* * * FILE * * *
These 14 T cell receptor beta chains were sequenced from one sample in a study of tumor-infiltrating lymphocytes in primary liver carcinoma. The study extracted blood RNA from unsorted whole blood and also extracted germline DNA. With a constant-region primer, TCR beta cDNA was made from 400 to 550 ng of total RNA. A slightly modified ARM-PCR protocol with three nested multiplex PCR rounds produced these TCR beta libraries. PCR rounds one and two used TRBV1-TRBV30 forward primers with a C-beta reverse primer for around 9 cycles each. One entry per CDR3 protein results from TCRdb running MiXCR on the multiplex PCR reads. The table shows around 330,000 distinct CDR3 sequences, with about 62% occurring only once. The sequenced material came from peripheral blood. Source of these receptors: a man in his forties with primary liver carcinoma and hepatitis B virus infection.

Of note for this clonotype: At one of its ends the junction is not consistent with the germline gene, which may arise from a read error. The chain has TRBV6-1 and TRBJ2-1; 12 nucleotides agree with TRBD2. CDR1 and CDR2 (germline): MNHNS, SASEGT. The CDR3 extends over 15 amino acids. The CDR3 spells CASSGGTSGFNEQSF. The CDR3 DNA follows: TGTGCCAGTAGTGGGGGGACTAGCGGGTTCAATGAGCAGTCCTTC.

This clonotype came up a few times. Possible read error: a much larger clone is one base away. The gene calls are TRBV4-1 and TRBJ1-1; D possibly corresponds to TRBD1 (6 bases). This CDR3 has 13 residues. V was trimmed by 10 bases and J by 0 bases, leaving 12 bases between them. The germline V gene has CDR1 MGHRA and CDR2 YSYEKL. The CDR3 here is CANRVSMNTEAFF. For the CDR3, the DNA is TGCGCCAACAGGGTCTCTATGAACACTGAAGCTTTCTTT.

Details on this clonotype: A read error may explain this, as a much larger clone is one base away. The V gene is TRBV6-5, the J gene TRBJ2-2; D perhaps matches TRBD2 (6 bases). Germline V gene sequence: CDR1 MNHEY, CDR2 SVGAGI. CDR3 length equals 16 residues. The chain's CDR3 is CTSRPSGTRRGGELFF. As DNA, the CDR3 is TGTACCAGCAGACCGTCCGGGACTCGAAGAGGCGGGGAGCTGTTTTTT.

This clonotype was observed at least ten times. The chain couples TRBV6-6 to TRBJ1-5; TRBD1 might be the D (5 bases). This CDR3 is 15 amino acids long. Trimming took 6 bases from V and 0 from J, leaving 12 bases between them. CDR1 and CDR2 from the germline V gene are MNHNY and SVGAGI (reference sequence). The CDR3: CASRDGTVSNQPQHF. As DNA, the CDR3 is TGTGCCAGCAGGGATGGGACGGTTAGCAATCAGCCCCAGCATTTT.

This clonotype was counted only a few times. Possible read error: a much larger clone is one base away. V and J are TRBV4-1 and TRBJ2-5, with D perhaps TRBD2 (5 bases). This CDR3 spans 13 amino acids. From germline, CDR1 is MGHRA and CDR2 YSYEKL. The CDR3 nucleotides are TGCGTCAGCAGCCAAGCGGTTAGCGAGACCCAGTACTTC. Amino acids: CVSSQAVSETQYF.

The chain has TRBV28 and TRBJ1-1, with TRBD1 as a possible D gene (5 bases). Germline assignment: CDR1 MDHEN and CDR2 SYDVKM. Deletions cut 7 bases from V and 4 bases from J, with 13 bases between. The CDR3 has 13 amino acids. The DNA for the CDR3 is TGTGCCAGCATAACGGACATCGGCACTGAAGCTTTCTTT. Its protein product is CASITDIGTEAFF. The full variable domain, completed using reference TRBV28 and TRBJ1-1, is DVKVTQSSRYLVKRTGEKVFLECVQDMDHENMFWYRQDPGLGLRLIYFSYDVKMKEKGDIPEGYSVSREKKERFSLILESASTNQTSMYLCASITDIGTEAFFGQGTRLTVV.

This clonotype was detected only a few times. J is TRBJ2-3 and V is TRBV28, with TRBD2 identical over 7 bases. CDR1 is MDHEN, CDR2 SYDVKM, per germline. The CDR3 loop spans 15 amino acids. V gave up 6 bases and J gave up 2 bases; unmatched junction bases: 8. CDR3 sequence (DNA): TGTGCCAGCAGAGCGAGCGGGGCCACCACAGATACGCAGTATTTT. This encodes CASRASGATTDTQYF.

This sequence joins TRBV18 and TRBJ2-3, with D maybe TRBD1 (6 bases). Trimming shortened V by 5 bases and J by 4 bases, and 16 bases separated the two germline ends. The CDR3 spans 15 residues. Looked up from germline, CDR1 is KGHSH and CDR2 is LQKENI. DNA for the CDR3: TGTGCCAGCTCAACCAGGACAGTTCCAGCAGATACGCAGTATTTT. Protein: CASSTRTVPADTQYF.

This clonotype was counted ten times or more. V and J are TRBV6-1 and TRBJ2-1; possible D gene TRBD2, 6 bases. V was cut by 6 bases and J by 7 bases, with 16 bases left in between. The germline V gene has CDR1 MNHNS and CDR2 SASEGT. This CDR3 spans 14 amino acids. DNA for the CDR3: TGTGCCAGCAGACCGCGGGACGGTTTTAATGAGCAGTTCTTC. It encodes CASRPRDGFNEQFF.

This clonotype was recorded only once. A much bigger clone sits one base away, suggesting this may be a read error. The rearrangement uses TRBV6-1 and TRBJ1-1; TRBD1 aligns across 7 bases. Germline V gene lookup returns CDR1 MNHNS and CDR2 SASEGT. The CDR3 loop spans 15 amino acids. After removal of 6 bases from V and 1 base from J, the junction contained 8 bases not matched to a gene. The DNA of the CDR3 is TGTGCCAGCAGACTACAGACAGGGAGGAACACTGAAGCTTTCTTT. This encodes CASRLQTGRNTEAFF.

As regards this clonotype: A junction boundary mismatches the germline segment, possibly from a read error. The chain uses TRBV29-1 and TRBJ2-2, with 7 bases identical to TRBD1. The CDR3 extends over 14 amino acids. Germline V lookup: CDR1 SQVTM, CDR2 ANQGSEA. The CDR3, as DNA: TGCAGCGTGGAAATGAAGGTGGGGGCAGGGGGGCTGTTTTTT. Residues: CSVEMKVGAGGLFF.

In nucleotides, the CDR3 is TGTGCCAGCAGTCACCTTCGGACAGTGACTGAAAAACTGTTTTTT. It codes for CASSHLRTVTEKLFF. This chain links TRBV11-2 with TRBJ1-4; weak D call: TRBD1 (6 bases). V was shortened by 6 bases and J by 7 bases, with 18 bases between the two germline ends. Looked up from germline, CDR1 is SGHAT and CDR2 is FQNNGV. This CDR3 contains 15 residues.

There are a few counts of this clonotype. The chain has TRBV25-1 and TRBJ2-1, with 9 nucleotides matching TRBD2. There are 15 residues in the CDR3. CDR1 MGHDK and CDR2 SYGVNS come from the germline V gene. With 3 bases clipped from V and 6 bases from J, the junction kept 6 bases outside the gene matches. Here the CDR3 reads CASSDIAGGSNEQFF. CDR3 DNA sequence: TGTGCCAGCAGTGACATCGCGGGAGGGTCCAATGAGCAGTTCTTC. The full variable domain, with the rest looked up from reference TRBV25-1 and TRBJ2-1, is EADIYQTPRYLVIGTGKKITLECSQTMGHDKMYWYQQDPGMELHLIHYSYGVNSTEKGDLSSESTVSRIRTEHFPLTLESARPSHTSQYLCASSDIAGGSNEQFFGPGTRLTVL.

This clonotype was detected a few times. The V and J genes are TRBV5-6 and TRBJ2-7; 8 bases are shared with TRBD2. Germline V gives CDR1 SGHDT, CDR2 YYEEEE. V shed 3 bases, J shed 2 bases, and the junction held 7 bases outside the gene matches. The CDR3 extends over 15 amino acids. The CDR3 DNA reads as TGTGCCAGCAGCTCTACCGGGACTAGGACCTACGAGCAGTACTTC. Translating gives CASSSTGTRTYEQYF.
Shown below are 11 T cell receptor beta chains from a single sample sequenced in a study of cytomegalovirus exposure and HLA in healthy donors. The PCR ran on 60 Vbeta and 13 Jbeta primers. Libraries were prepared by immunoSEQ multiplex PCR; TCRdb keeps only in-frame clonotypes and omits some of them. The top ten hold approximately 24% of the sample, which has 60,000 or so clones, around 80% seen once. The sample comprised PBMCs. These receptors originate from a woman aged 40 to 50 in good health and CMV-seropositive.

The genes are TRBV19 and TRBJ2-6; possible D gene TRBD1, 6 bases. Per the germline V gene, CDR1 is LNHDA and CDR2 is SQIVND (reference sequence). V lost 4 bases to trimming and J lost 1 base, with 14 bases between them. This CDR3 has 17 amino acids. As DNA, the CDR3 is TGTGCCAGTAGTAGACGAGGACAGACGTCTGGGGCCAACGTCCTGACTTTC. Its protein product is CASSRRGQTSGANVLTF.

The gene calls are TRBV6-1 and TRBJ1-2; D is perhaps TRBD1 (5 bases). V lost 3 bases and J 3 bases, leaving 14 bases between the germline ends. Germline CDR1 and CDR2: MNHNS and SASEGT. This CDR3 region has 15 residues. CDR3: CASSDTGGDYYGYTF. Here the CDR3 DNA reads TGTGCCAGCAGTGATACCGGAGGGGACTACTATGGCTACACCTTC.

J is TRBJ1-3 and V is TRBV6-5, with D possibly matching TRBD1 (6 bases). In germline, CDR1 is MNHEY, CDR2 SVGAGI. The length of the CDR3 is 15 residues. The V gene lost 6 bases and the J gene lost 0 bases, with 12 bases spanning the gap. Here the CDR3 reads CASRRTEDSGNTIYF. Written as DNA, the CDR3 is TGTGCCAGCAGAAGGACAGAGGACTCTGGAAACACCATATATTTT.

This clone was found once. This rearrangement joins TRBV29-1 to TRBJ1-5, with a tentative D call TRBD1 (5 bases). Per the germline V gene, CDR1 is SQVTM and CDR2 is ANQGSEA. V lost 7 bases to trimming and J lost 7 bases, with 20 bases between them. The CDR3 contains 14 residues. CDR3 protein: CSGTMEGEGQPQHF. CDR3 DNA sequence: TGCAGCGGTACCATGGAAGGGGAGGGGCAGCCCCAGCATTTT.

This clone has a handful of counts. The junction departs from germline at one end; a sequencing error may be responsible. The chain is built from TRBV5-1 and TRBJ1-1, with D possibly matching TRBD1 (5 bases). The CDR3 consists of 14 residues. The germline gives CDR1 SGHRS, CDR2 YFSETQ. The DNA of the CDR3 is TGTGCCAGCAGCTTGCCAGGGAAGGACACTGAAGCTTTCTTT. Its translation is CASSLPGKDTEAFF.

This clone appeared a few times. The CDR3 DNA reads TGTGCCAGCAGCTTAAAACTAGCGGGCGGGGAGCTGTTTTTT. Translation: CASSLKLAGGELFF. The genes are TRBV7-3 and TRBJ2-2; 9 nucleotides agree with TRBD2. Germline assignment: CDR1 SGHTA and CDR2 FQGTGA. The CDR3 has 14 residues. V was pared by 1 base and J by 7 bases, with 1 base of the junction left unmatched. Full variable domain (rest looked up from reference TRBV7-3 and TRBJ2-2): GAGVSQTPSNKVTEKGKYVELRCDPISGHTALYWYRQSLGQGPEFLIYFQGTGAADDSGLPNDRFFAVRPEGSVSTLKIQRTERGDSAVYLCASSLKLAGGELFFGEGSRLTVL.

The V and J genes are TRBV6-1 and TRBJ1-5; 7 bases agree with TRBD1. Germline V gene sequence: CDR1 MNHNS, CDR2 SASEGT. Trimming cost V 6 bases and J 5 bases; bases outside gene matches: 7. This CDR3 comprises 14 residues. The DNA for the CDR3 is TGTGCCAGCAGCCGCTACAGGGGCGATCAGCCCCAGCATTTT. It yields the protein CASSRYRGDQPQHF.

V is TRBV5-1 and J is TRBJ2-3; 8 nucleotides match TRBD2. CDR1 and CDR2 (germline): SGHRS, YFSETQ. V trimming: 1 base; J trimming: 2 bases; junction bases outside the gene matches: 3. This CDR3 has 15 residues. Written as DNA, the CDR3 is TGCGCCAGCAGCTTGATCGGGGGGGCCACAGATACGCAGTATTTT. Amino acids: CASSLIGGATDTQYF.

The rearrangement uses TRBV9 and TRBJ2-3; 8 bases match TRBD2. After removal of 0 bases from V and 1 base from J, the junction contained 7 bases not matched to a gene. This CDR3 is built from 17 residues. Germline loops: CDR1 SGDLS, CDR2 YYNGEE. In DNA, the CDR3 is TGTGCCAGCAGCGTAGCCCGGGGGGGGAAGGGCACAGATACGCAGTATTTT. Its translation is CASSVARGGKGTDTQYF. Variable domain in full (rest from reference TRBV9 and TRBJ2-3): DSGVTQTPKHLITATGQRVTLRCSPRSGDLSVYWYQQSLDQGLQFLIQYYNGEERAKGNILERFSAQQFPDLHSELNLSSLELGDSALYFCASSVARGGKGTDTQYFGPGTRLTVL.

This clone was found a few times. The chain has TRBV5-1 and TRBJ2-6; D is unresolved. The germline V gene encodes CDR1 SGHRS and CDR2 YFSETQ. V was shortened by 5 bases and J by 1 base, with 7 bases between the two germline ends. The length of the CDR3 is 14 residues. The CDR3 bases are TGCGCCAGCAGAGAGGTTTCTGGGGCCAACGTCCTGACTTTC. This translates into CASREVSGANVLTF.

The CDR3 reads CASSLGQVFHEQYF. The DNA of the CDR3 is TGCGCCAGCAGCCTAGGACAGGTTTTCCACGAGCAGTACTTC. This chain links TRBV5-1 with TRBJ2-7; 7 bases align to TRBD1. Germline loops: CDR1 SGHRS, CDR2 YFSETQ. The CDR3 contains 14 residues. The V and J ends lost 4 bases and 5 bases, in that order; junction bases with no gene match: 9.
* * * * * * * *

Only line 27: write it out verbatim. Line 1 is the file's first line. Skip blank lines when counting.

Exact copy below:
The CDR3 reads CASSLGQVFHEQYF. The DNA of the CDR3 is TGCGCCAGCAGCCTAGGACAGGTTTTCCACGAGCAGTACTTC. This chain links TRBV5-1 with TRBJ2-7; 7 bases align to TRBD1. Germline loops: CDR1 SGHRS, CDR2 YFSETQ. The CDR3 contains 14 residues. The V and J ends lost 4 bases and 5 bases, in that order; junction bases with no gene match: 9.